Meet Emma Gannon. A Sunday Times Bestselling business author, podcaster and broadcaster. She talks to us about turning her back on the corporate world to design her own ladder, balancing a busy, all-consuming job with friends, and the release of her new book: The Multi-Hyphen Method: a toolkit and manifesto for designing your own personal career path…
What did you study at university and how important was this experience in shaping your career path?
I studied English and Film! I loved doing both things, it gave me variety, and also meant I was exposed to more interesting people and made friends from both courses. English was really tough, so much hardcore reading, but I really enjoyed continuing my love for Shakespeare and poetry. The film course was fun too, our guest lecturer was Mark Kermode! We had modules on script writing and learning about how films make money etc. I suppose the writing and marketing aspects of my course has been helpful in some way. But I also think I could have done my course in a year, not three years…. I really resent my student debt, and find that I have learned far more by being on the job, thrown in the deep end and seeing as new jobs are being constantly created I don’t know how useful my actual degree really was.
What was your first job after graduating?
I worked as a paid intern at a PR agency in Soho. I learned how big brands plan global campaigns, how to contact journalists and write press releases. I think knowing ‘how to PR something’ is a pretty crucial skill if you want to run your own business. The skills I learned there I still use in my job today when launching new projects. Getting good press is a key part of being self-employed.
When did you realise that the corporate world wasn’t for you? Did you always have a strong entrepreneurial drive?
I don’t really like sticking to rules, ha ha! In a lot of big companies you have to follow a lot of set-in-stone rules because you are one cog inside a big machine, and there is normally a hierarchy and everyone climbs the same ladder. I wanted to invent my own ladder.
How did you get into blogging?
In 2009/2010 I started to love reading blogs. The PR company I was interning at was contacting bloggers for the first time. Hardly anyone was doing it, so I wanted to give it a go. It was the reason I could side-step from PR to journalism, because magazines could see my writing. I got my first book deal thanks to my blog, I owe a lot to that little (sadly now dead) blog!
Tell us about your book The Multi-Hyphen method….
Essentially, it’s a best friend’s guide on how to future-proof yourself, as the world of work evolves and the days of the ‘job for life’ are fast becoming a thing of the past. It’s not a ‘quit your job and follow your dreams’ book, or even a guide on being a freelancer, it’s more of a movement (I hope) on taking risks, refusing to be pigeon-holed and defining your own work/life balance. It’s about allowing tech to work for us, not against us. It’s about having multiple interests and identities at work. It’s about how multiple income streams can being empowering. It doesn’t glorifying the ‘hustle”, but instead more a toolkit and manifesto for designing your own personal career path.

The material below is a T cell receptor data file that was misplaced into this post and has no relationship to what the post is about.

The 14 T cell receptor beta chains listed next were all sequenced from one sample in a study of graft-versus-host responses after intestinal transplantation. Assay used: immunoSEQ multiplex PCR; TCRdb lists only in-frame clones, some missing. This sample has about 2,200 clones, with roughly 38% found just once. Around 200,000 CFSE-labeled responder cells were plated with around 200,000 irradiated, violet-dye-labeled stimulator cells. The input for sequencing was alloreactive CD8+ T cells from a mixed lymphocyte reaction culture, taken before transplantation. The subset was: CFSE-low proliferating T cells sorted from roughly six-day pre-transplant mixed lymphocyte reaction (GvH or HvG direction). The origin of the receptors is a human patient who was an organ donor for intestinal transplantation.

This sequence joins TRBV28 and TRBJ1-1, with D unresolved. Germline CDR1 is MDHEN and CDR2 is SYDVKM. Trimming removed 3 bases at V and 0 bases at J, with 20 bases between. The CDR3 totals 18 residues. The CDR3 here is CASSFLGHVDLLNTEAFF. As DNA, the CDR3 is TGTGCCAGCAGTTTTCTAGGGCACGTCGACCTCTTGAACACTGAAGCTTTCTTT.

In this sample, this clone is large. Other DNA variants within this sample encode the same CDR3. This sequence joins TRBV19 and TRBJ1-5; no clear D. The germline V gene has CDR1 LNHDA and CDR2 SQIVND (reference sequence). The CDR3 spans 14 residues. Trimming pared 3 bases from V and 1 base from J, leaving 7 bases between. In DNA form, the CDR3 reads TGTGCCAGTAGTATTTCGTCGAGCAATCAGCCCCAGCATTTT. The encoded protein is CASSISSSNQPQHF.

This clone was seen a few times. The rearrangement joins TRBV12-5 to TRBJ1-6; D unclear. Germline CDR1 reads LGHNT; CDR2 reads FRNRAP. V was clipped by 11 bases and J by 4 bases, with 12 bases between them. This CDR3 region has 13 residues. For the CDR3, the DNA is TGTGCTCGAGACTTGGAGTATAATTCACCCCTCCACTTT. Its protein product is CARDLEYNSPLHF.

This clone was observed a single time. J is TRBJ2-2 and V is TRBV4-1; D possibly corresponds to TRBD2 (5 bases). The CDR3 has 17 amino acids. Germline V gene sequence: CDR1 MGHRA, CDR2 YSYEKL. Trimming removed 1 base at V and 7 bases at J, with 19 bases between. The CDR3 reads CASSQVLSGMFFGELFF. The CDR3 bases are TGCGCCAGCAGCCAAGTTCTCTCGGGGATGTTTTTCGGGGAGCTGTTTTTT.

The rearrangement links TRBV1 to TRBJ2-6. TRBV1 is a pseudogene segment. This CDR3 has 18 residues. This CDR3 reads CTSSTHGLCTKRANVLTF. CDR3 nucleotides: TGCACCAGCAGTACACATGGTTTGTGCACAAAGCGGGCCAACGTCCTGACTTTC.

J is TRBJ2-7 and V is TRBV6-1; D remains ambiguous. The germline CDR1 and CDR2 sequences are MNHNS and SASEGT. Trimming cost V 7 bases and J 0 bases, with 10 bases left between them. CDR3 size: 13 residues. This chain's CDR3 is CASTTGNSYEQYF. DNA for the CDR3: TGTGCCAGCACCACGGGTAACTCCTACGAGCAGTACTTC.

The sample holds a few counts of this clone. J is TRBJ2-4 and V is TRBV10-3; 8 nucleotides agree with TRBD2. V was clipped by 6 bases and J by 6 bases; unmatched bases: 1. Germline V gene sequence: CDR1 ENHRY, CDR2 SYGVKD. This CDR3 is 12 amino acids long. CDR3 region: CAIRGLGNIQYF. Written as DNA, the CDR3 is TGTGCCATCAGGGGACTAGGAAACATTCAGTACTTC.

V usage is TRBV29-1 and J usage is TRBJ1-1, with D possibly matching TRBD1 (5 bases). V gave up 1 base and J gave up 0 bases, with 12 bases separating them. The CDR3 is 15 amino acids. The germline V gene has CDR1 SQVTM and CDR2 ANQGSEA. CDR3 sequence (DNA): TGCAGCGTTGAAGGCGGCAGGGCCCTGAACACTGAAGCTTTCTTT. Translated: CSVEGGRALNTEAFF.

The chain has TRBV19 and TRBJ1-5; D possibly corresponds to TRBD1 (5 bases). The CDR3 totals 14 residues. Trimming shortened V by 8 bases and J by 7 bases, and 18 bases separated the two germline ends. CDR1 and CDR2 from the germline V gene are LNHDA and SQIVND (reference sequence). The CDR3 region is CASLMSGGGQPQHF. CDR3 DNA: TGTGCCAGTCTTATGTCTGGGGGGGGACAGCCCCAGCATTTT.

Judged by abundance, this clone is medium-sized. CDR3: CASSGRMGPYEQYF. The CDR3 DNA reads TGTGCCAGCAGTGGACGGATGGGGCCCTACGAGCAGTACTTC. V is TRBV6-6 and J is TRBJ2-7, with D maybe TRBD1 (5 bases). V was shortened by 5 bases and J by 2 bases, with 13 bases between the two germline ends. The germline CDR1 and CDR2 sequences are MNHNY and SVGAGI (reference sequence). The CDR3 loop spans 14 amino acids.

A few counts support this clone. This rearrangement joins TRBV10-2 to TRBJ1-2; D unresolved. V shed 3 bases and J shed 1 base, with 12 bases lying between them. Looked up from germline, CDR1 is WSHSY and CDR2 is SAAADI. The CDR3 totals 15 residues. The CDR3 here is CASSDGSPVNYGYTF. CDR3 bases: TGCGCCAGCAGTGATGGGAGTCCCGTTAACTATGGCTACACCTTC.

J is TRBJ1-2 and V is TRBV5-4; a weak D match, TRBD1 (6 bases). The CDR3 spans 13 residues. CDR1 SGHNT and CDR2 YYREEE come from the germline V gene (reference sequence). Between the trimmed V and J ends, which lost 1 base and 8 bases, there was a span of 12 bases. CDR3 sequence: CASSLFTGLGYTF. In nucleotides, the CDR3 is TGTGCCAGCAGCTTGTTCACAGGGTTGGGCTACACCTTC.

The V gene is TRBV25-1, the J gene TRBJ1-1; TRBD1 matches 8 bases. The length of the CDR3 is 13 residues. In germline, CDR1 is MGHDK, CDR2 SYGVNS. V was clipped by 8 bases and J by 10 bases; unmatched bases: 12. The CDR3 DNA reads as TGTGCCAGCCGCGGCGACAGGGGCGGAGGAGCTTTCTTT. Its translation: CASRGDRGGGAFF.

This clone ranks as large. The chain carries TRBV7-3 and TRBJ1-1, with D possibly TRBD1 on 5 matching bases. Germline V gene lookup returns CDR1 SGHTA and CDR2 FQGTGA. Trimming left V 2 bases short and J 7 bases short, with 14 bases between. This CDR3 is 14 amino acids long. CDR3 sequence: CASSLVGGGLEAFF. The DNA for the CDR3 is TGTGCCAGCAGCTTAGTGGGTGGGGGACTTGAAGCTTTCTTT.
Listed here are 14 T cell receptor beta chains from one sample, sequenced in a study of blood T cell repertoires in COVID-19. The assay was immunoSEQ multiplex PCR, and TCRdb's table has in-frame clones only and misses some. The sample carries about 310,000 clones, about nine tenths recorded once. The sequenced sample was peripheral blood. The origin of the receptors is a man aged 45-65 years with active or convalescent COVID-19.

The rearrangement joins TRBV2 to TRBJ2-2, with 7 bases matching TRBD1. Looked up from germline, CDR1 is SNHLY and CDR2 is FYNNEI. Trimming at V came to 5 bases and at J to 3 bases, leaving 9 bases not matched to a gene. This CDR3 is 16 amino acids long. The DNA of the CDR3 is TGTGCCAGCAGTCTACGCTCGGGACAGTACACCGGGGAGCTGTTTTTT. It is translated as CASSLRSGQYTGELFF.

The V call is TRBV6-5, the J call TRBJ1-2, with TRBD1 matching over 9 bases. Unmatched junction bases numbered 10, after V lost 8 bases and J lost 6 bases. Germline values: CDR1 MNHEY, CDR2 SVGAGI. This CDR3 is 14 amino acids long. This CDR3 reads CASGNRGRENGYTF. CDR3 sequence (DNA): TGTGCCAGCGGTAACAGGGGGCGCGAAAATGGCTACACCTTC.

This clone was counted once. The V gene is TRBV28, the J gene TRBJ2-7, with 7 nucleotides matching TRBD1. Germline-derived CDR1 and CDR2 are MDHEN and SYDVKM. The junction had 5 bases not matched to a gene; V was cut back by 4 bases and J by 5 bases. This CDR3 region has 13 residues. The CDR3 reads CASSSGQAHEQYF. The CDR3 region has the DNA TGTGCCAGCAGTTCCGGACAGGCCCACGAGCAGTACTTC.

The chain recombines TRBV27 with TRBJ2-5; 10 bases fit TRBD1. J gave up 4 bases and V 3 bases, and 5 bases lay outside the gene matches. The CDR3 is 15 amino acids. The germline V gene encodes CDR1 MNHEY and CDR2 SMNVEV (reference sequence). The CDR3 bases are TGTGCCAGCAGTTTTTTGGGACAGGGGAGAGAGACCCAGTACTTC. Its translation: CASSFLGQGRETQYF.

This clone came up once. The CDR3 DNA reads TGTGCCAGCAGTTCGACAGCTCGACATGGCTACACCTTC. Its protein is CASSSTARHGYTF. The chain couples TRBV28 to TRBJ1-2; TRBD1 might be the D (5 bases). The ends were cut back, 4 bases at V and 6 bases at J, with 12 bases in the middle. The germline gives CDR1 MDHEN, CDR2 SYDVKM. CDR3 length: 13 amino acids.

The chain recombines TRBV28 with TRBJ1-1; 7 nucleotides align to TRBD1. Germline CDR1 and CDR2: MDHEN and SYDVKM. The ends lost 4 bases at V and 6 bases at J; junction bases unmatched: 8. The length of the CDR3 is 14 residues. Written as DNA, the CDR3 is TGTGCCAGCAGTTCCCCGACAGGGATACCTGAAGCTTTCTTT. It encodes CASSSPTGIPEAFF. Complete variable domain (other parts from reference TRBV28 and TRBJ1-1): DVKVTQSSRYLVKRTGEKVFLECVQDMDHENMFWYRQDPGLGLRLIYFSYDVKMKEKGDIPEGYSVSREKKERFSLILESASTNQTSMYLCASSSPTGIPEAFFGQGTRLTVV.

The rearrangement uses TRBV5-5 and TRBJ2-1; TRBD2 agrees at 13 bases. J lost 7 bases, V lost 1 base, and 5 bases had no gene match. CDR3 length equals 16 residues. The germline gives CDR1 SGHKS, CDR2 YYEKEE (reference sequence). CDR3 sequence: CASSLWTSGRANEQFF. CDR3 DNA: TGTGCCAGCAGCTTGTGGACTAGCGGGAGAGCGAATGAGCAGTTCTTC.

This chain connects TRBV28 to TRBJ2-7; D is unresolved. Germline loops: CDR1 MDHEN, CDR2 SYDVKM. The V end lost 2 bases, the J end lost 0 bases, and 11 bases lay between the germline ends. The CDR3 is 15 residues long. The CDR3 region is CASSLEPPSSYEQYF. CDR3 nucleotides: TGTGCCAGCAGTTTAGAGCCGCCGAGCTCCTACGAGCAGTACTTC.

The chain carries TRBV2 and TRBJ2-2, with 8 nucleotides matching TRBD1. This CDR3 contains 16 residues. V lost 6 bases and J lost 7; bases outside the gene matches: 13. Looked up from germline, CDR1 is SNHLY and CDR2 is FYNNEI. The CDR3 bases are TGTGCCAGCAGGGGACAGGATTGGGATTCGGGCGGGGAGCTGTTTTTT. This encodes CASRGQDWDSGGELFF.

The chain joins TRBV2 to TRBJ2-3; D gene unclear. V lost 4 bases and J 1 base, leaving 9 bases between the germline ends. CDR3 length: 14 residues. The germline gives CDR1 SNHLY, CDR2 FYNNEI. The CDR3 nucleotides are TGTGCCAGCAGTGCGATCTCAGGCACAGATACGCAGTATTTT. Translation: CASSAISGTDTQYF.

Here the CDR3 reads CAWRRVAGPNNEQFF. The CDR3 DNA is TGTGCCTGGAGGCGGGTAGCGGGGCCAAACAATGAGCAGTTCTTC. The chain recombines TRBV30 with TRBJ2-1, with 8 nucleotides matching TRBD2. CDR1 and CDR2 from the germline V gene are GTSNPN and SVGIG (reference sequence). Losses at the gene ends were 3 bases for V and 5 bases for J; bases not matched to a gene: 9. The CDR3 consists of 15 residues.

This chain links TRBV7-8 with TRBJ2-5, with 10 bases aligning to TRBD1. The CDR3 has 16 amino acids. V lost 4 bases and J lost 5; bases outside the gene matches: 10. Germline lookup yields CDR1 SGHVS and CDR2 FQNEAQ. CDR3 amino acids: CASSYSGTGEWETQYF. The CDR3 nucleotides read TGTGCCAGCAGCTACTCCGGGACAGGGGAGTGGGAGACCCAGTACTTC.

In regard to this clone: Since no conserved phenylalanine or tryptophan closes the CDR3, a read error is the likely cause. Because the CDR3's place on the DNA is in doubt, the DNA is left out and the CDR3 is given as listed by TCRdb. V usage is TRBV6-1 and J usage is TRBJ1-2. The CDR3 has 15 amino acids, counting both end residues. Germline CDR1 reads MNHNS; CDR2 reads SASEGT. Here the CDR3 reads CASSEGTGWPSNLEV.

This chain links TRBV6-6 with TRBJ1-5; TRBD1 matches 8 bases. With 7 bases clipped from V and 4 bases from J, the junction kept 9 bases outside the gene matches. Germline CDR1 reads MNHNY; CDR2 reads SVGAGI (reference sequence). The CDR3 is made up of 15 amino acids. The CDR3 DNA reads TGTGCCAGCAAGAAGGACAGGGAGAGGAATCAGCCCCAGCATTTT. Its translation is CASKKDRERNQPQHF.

What advice would you give to those who are itching to convert their craft into a career, or side-hustle into a start up?
I’d say just start, now. It’s really easy to make excuses for why something won’t work. Confidence, time, money and fear can get in the way. But just start really small, even if you’re just dedicating twenty minutes a day to a new side project. The more it grows over time, the more motivated you will be to keep going.
How do you balance a busy, all-consuming career with friends / relationships?
I set boundaries. I set out-of-offices a lot (so people know that you are not going to reply straight away). Sometimes because I’m giving myself a day off to read a new book or sit in the park. I worked non-stop in my twenties, had endless amounts of energy and it was all-consuming, but now things are doing well I am looking forward to working a bit less in my thirties! (I am 30 next year). My boyfriend doesn’t really ‘do’ social media so he is someone I can really switch off with. Same with my best friends, I try not to go on my phone when I’m with them.
List some jobs that don’t exist now but might in the future…
Oh god that is a hard question. I don’t want to freak anyone out! I would say lots of jobs with “robot” in the title.
What are 3 things you wish you could tell your younger self?
– Follow your gut, you already know the answers deep down.
– Don’t take advice from random strangers off the Internet
– Don’t ‘network’, make genuine connections
Stolen from Caitlin Moran: “Nine times out of ten, you probably aren’t having a full-on nervous breakdown – you just need a cup of tea and a biscuit’.